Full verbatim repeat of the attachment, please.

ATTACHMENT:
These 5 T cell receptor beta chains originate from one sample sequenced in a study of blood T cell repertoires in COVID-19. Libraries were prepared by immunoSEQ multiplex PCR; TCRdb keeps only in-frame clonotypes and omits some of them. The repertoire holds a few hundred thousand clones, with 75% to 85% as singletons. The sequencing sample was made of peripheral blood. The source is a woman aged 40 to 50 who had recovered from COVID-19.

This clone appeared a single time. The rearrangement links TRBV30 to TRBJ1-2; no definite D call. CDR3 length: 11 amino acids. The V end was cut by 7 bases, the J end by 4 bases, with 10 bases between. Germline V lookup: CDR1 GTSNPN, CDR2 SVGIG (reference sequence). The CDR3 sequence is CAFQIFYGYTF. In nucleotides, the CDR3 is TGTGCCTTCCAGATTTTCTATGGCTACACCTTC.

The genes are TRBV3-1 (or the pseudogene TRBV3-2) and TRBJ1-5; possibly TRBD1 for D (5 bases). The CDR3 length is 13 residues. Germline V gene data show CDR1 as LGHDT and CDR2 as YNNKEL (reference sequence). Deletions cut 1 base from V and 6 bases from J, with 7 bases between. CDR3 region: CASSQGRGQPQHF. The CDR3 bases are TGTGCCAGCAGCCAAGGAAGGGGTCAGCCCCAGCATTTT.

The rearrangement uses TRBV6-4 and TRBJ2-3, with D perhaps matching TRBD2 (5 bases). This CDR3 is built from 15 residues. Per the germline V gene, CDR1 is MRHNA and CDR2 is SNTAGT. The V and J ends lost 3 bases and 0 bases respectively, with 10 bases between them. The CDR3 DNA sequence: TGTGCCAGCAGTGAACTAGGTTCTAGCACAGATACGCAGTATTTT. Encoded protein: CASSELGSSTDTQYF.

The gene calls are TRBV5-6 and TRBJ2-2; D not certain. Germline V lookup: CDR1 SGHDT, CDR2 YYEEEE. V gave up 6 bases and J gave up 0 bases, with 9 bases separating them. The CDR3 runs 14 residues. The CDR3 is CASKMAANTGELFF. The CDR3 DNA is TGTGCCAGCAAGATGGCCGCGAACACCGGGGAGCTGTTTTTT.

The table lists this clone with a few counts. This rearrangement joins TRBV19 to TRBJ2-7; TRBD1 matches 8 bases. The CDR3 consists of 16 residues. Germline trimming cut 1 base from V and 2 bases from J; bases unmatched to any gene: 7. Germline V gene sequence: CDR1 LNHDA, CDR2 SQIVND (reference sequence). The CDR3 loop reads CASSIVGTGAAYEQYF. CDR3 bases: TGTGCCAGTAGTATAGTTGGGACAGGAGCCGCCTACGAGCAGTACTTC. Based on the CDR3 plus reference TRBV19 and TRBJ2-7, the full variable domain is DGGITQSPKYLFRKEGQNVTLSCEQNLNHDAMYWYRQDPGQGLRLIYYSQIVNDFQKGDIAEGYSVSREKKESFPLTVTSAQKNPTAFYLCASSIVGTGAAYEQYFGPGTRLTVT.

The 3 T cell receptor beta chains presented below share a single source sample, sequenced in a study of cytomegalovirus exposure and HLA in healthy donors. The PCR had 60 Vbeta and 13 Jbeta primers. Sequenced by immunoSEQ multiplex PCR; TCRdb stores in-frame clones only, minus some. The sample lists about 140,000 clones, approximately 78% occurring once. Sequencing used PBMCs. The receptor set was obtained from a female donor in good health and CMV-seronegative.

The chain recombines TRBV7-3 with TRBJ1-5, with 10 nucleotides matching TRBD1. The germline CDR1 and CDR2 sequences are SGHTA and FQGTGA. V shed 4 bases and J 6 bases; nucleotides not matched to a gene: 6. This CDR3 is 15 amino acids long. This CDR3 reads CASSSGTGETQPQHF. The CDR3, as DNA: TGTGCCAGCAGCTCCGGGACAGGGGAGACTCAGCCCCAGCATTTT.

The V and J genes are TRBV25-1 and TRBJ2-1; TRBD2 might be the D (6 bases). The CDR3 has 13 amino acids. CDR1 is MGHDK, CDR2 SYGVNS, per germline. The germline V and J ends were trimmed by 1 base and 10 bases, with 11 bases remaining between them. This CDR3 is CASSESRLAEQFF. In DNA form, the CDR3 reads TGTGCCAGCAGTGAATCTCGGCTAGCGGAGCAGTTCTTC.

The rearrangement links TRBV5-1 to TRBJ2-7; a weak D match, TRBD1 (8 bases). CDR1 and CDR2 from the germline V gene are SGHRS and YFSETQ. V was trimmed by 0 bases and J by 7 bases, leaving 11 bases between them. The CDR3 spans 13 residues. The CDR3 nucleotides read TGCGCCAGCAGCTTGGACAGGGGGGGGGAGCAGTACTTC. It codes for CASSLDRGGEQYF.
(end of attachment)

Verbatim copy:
These 5 T cell receptor beta chains originate from one sample sequenced in a study of blood T cell repertoires in COVID-19. Libraries were prepared by immunoSEQ multiplex PCR; TCRdb keeps only in-frame clonotypes and omits some of them. The repertoire holds a few hundred thousand clones, with 75% to 85% as singletons. The sequencing sample was made of peripheral blood. The source is a woman aged 40 to 50 who had recovered from COVID-19.

This clone appeared a single time. The rearrangement links TRBV30 to TRBJ1-2; no definite D call. CDR3 length: 11 amino acids. The V end was cut by 7 bases, the J end by 4 bases, with 10 bases between. Germline V lookup: CDR1 GTSNPN, CDR2 SVGIG (reference sequence). The CDR3 sequence is CAFQIFYGYTF. In nucleotides, the CDR3 is TGTGCCTTCCAGATTTTCTATGGCTACACCTTC.

The genes are TRBV3-1 (or the pseudogene TRBV3-2) and TRBJ1-5; possibly TRBD1 for D (5 bases). The CDR3 length is 13 residues. Germline V gene data show CDR1 as LGHDT and CDR2 as YNNKEL (reference sequence). Deletions cut 1 base from V and 6 bases from J, with 7 bases between. CDR3 region: CASSQGRGQPQHF. The CDR3 bases are TGTGCCAGCAGCCAAGGAAGGGGTCAGCCCCAGCATTTT.

The rearrangement uses TRBV6-4 and TRBJ2-3, with D perhaps matching TRBD2 (5 bases). This CDR3 is built from 15 residues. Per the germline V gene, CDR1 is MRHNA and CDR2 is SNTAGT. The V and J ends lost 3 bases and 0 bases respectively, with 10 bases between them. The CDR3 DNA sequence: TGTGCCAGCAGTGAACTAGGTTCTAGCACAGATACGCAGTATTTT. Encoded protein: CASSELGSSTDTQYF.

The gene calls are TRBV5-6 and TRBJ2-2; D not certain. Germline V lookup: CDR1 SGHDT, CDR2 YYEEEE. V gave up 6 bases and J gave up 0 bases, with 9 bases separating them. The CDR3 runs 14 residues. The CDR3 is CASKMAANTGELFF. The CDR3 DNA is TGTGCCAGCAAGATGGCCGCGAACACCGGGGAGCTGTTTTTT.

The table lists this clone with a few counts. This rearrangement joins TRBV19 to TRBJ2-7; TRBD1 matches 8 bases. The CDR3 consists of 16 residues. Germline trimming cut 1 base from V and 2 bases from J; bases unmatched to any gene: 7. Germline V gene sequence: CDR1 LNHDA, CDR2 SQIVND (reference sequence). The CDR3 loop reads CASSIVGTGAAYEQYF. CDR3 bases: TGTGCCAGTAGTATAGTTGGGACAGGAGCCGCCTACGAGCAGTACTTC. Based on the CDR3 plus reference TRBV19 and TRBJ2-7, the full variable domain is DGGITQSPKYLFRKEGQNVTLSCEQNLNHDAMYWYRQDPGQGLRLIYYSQIVNDFQKGDIAEGYSVSREKKESFPLTVTSAQKNPTAFYLCASSIVGTGAAYEQYFGPGTRLTVT.

The 3 T cell receptor beta chains presented below share a single source sample, sequenced in a study of cytomegalovirus exposure and HLA in healthy donors. The PCR had 60 Vbeta and 13 Jbeta primers. Sequenced by immunoSEQ multiplex PCR; TCRdb stores in-frame clones only, minus some. The sample lists about 140,000 clones, approximately 78% occurring once. Sequencing used PBMCs. The receptor set was obtained from a female donor in good health and CMV-seronegative.

The chain recombines TRBV7-3 with TRBJ1-5, with 10 nucleotides matching TRBD1. The germline CDR1 and CDR2 sequences are SGHTA and FQGTGA. V shed 4 bases and J 6 bases; nucleotides not matched to a gene: 6. This CDR3 is 15 amino acids long. This CDR3 reads CASSSGTGETQPQHF. The CDR3, as DNA: TGTGCCAGCAGCTCCGGGACAGGGGAGACTCAGCCCCAGCATTTT.

The V and J genes are TRBV25-1 and TRBJ2-1; TRBD2 might be the D (6 bases). The CDR3 has 13 amino acids. CDR1 is MGHDK, CDR2 SYGVNS, per germline. The germline V and J ends were trimmed by 1 base and 10 bases, with 11 bases remaining between them. This CDR3 is CASSESRLAEQFF. In DNA form, the CDR3 reads TGTGCCAGCAGTGAATCTCGGCTAGCGGAGCAGTTCTTC.

The rearrangement links TRBV5-1 to TRBJ2-7; a weak D match, TRBD1 (8 bases). CDR1 and CDR2 from the germline V gene are SGHRS and YFSETQ. V was trimmed by 0 bases and J by 7 bases, leaving 11 bases between them. The CDR3 spans 13 residues. The CDR3 nucleotides read TGCGCCAGCAGCTTGGACAGGGGGGGGGAGCAGTACTTC. It codes for CASSLDRGGEQYF.